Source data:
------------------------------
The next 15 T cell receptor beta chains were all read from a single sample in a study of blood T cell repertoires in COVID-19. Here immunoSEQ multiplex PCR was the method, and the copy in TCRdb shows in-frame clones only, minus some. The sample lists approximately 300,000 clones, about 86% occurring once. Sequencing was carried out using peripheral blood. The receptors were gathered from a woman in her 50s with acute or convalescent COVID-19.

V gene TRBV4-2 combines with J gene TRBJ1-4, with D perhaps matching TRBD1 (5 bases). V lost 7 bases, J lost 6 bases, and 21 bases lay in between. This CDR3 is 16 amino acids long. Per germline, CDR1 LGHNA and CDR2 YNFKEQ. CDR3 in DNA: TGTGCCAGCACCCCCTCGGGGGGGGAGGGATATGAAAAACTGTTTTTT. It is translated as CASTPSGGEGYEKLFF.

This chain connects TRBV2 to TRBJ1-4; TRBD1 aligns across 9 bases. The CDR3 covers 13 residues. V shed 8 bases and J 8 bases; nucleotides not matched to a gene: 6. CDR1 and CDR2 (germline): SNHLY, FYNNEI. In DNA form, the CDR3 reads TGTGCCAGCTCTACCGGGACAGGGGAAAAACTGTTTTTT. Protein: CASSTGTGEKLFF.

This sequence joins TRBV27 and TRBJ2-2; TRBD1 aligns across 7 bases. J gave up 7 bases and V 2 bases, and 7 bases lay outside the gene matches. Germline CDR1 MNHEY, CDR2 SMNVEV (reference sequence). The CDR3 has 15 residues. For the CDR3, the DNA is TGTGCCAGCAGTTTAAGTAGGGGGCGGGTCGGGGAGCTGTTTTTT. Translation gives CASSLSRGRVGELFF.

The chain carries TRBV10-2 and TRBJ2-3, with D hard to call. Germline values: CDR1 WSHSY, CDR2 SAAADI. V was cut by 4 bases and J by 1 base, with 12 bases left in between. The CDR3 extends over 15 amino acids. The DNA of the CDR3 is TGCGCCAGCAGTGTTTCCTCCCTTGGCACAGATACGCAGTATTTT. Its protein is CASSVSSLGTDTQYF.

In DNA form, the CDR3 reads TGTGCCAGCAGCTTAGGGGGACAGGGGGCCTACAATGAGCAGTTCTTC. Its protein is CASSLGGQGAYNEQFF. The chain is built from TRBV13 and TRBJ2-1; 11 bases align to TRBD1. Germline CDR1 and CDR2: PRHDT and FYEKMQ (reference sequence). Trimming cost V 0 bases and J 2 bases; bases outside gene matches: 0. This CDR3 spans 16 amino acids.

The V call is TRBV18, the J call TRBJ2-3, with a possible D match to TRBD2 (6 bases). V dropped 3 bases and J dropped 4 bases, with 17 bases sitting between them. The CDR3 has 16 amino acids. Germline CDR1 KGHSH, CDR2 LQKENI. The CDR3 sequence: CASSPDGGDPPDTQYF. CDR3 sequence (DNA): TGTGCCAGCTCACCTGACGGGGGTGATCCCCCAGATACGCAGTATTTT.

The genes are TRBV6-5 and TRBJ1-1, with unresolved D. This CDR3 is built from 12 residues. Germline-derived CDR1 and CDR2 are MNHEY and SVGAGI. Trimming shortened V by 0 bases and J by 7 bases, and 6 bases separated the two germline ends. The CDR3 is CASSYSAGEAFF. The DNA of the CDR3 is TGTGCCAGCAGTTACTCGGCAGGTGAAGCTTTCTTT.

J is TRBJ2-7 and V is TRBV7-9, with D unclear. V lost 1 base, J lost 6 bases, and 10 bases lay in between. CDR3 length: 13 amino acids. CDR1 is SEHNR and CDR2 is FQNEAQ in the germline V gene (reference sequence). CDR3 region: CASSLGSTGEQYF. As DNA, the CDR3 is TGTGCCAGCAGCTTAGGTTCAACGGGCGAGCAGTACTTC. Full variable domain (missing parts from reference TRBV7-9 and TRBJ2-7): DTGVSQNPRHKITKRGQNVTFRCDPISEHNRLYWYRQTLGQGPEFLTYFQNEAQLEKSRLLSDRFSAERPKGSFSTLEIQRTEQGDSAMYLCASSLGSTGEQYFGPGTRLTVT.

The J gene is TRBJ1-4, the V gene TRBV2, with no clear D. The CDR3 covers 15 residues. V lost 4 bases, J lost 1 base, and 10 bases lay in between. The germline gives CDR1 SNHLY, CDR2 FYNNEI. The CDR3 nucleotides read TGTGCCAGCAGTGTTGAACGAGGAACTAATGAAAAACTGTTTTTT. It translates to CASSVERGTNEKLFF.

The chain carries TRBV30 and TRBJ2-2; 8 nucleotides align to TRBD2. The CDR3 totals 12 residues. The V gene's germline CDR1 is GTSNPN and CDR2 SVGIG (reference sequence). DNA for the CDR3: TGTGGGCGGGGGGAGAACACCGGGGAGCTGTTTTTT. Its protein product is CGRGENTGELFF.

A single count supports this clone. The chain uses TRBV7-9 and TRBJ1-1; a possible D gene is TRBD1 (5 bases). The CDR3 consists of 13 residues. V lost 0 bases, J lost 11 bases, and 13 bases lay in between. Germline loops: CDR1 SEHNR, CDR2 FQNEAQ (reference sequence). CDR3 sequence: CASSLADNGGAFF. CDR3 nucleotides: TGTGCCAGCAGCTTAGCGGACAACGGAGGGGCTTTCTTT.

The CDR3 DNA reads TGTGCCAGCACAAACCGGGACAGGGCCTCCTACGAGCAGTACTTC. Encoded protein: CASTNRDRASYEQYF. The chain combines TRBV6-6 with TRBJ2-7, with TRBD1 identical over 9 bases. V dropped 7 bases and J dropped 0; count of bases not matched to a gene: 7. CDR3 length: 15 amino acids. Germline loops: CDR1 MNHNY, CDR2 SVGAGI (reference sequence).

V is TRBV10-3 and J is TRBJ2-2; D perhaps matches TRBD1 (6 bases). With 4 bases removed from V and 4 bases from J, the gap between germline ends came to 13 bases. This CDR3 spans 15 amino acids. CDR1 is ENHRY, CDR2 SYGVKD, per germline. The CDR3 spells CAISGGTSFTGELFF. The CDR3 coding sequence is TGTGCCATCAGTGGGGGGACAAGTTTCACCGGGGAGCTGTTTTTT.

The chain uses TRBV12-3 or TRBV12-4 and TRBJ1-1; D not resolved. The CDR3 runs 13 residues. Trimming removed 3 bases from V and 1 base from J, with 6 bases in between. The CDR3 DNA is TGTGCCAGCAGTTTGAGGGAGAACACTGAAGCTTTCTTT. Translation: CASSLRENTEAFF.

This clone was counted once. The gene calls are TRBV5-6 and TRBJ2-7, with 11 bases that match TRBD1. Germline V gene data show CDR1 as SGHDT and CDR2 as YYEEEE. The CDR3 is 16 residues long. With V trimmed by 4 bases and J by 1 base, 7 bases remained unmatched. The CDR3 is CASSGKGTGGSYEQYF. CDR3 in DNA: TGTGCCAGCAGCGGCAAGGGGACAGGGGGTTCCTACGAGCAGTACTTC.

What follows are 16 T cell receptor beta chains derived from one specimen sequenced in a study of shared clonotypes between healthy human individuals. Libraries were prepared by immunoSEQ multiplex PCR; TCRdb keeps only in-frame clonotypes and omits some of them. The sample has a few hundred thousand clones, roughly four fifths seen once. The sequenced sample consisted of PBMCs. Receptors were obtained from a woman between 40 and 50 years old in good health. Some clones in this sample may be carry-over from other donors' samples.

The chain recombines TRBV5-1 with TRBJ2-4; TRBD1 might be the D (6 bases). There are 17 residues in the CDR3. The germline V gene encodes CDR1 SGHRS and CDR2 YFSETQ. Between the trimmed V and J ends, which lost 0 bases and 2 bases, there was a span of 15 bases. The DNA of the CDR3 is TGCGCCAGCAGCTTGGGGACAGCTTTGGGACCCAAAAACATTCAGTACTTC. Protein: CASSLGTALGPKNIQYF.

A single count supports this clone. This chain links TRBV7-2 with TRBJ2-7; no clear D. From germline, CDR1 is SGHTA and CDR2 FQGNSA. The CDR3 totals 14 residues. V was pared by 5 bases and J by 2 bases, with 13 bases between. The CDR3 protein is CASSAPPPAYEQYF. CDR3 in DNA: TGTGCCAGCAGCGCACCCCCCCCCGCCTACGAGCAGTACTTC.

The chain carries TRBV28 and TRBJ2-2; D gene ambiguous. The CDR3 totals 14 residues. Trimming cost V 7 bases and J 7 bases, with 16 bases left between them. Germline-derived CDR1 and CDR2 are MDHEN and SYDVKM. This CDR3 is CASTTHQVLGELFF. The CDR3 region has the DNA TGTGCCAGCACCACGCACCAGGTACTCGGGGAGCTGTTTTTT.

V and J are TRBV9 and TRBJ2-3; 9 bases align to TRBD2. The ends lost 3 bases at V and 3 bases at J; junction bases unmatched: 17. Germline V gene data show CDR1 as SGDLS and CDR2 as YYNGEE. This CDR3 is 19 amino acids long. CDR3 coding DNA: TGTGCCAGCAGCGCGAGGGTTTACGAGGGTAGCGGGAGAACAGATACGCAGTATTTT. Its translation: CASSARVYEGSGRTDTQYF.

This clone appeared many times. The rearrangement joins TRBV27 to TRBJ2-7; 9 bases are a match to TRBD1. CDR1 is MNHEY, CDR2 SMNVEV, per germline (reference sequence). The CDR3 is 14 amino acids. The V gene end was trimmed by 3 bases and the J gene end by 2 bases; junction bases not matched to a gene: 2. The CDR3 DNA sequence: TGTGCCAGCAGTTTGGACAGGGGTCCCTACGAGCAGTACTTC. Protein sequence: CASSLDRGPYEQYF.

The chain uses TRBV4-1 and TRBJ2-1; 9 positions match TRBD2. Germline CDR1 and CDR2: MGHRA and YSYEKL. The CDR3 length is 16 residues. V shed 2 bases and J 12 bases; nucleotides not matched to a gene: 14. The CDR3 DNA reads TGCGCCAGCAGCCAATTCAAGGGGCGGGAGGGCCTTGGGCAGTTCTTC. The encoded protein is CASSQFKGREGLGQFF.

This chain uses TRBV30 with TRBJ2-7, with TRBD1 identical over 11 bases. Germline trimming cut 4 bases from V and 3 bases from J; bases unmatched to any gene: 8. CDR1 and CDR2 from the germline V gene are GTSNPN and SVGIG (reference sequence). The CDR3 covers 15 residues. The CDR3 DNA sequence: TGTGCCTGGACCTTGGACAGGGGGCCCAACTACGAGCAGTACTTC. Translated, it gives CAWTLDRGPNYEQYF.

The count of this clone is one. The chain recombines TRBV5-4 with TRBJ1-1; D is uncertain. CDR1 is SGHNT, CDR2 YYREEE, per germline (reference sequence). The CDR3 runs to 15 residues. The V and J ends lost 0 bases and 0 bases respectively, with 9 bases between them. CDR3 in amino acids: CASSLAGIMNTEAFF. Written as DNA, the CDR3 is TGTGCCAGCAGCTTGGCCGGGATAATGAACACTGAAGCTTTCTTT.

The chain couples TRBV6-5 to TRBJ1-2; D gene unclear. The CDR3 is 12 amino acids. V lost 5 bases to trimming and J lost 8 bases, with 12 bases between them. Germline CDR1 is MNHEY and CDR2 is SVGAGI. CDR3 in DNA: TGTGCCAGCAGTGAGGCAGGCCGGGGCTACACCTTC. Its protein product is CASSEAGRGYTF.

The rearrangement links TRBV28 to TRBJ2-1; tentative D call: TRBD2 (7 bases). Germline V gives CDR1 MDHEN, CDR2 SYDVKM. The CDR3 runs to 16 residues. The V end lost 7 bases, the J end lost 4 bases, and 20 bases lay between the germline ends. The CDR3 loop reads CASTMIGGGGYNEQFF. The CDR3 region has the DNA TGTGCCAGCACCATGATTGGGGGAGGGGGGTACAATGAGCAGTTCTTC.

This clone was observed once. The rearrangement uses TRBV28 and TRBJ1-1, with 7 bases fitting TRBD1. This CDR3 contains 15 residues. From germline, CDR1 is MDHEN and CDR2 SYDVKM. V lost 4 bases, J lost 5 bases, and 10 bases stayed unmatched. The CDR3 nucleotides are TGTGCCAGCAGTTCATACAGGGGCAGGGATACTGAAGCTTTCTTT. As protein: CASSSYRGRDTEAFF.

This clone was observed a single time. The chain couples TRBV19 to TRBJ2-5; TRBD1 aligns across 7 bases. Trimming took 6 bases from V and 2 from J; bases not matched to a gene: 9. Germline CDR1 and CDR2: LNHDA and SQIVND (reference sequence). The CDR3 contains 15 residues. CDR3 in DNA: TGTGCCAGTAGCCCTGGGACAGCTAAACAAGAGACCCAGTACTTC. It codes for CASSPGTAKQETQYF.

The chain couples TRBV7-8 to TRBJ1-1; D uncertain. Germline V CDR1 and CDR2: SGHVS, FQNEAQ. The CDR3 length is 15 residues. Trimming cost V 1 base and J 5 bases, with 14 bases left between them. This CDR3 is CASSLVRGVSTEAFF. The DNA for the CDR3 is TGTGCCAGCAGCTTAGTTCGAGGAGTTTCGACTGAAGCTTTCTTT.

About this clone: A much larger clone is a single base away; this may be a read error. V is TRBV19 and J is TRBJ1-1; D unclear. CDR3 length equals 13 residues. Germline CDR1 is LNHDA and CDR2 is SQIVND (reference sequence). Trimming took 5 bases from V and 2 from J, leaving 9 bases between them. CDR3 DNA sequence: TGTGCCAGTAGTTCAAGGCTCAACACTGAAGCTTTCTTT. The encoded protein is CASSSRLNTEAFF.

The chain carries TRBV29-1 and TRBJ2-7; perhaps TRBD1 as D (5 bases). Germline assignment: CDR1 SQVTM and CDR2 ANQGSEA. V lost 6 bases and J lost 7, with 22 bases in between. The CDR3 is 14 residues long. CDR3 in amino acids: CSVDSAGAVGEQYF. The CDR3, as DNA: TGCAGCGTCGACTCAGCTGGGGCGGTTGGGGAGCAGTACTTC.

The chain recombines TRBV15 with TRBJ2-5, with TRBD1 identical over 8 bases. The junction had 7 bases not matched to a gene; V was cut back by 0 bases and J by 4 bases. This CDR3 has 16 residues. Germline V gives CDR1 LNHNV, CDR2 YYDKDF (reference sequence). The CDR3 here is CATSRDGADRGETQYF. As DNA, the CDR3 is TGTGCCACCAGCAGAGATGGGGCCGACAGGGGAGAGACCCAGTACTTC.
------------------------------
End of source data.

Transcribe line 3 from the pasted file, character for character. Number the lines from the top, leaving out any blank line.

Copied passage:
This chain connects TRBV2 to TRBJ1-4; TRBD1 aligns across 9 bases. The CDR3 covers 13 residues. V shed 8 bases and J 8 bases; nucleotides not matched to a gene: 6. CDR1 and CDR2 (germline): SNHLY, FYNNEI. In DNA form, the CDR3 reads TGTGCCAGCTCTACCGGGACAGGGGAAAAACTGTTTTTT. Protein: CASSTGTGEKLFF.